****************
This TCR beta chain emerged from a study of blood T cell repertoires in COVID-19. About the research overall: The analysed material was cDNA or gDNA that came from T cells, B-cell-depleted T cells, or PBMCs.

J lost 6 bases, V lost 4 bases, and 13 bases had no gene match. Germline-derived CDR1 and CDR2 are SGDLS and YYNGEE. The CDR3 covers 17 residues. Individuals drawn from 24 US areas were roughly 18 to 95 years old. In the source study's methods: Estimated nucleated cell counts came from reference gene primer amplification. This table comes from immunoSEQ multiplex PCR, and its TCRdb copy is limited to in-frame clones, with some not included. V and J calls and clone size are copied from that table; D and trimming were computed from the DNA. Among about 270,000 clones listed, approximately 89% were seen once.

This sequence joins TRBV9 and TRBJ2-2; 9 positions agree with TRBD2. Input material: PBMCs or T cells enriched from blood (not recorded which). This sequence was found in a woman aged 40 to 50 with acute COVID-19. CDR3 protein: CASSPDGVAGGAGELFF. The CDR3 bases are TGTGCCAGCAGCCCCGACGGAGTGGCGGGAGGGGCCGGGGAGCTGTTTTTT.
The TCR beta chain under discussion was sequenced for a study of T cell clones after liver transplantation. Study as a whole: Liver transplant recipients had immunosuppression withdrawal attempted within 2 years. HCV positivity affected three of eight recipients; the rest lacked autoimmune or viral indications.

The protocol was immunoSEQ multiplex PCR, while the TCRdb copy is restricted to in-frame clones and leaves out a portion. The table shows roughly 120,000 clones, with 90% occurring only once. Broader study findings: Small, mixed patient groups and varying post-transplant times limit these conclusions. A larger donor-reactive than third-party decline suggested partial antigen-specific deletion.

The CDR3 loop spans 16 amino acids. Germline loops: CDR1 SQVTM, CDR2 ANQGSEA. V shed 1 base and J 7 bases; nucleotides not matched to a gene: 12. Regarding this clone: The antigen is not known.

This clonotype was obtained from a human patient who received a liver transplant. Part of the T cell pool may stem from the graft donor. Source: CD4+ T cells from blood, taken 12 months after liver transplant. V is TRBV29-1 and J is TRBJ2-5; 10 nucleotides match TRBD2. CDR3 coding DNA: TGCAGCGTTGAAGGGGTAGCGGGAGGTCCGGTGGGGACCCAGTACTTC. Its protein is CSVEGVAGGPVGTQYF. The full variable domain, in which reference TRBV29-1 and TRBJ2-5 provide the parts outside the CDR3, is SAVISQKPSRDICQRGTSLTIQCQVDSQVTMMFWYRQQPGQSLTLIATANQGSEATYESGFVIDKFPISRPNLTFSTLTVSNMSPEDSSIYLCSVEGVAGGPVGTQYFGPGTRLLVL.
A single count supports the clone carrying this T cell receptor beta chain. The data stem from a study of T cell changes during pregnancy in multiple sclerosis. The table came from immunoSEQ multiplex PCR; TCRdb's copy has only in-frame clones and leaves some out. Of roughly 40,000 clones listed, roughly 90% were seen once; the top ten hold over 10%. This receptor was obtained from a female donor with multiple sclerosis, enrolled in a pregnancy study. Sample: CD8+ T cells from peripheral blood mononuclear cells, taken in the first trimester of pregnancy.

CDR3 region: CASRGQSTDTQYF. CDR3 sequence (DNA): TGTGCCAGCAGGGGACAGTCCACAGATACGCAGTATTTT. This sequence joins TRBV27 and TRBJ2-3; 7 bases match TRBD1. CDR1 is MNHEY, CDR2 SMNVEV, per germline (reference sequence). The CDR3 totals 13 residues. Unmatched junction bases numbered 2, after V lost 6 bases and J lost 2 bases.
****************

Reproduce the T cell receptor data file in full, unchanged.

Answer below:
This TCR beta chain emerged from a study of blood T cell repertoires in COVID-19. About the research overall: The analysed material was cDNA or gDNA that came from T cells, B-cell-depleted T cells, or PBMCs.

J lost 6 bases, V lost 4 bases, and 13 bases had no gene match. Germline-derived CDR1 and CDR2 are SGDLS and YYNGEE. The CDR3 covers 17 residues. Individuals drawn from 24 US areas were roughly 18 to 95 years old. In the source study's methods: Estimated nucleated cell counts came from reference gene primer amplification. This table comes from immunoSEQ multiplex PCR, and its TCRdb copy is limited to in-frame clones, with some not included. V and J calls and clone size are copied from that table; D and trimming were computed from the DNA. Among about 270,000 clones listed, approximately 89% were seen once.

This sequence joins TRBV9 and TRBJ2-2; 9 positions agree with TRBD2. Input material: PBMCs or T cells enriched from blood (not recorded which). This sequence was found in a woman aged 40 to 50 with acute COVID-19. CDR3 protein: CASSPDGVAGGAGELFF. The CDR3 bases are TGTGCCAGCAGCCCCGACGGAGTGGCGGGAGGGGCCGGGGAGCTGTTTTTT.
The TCR beta chain under discussion was sequenced for a study of T cell clones after liver transplantation. Study as a whole: Liver transplant recipients had immunosuppression withdrawal attempted within 2 years. HCV positivity affected three of eight recipients; the rest lacked autoimmune or viral indications.

The protocol was immunoSEQ multiplex PCR, while the TCRdb copy is restricted to in-frame clones and leaves out a portion. The table shows roughly 120,000 clones, with 90% occurring only once. Broader study findings: Small, mixed patient groups and varying post-transplant times limit these conclusions. A larger donor-reactive than third-party decline suggested partial antigen-specific deletion.

The CDR3 loop spans 16 amino acids. Germline loops: CDR1 SQVTM, CDR2 ANQGSEA. V shed 1 base and J 7 bases; nucleotides not matched to a gene: 12. Regarding this clone: The antigen is not known.

This clonotype was obtained from a human patient who received a liver transplant. Part of the T cell pool may stem from the graft donor. Source: CD4+ T cells from blood, taken 12 months after liver transplant. V is TRBV29-1 and J is TRBJ2-5; 10 nucleotides match TRBD2. CDR3 coding DNA: TGCAGCGTTGAAGGGGTAGCGGGAGGTCCGGTGGGGACCCAGTACTTC. Its protein is CSVEGVAGGPVGTQYF. The full variable domain, in which reference TRBV29-1 and TRBJ2-5 provide the parts outside the CDR3, is SAVISQKPSRDICQRGTSLTIQCQVDSQVTMMFWYRQQPGQSLTLIATANQGSEATYESGFVIDKFPISRPNLTFSTLTVSNMSPEDSSIYLCSVEGVAGGPVGTQYFGPGTRLLVL.
A single count supports the clone carrying this T cell receptor beta chain. The data stem from a study of T cell changes during pregnancy in multiple sclerosis. The table came from immunoSEQ multiplex PCR; TCRdb's copy has only in-frame clones and leaves some out. Of roughly 40,000 clones listed, roughly 90% were seen once; the top ten hold over 10%. This receptor was obtained from a female donor with multiple sclerosis, enrolled in a pregnancy study. Sample: CD8+ T cells from peripheral blood mononuclear cells, taken in the first trimester of pregnancy.

CDR3 region: CASRGQSTDTQYF. CDR3 sequence (DNA): TGTGCCAGCAGGGGACAGTCCACAGATACGCAGTATTTT. This sequence joins TRBV27 and TRBJ2-3; 7 bases match TRBD1. CDR1 is MNHEY, CDR2 SMNVEV, per germline (reference sequence). The CDR3 totals 13 residues. Unmatched junction bases numbered 2, after V lost 6 bases and J lost 2 bases.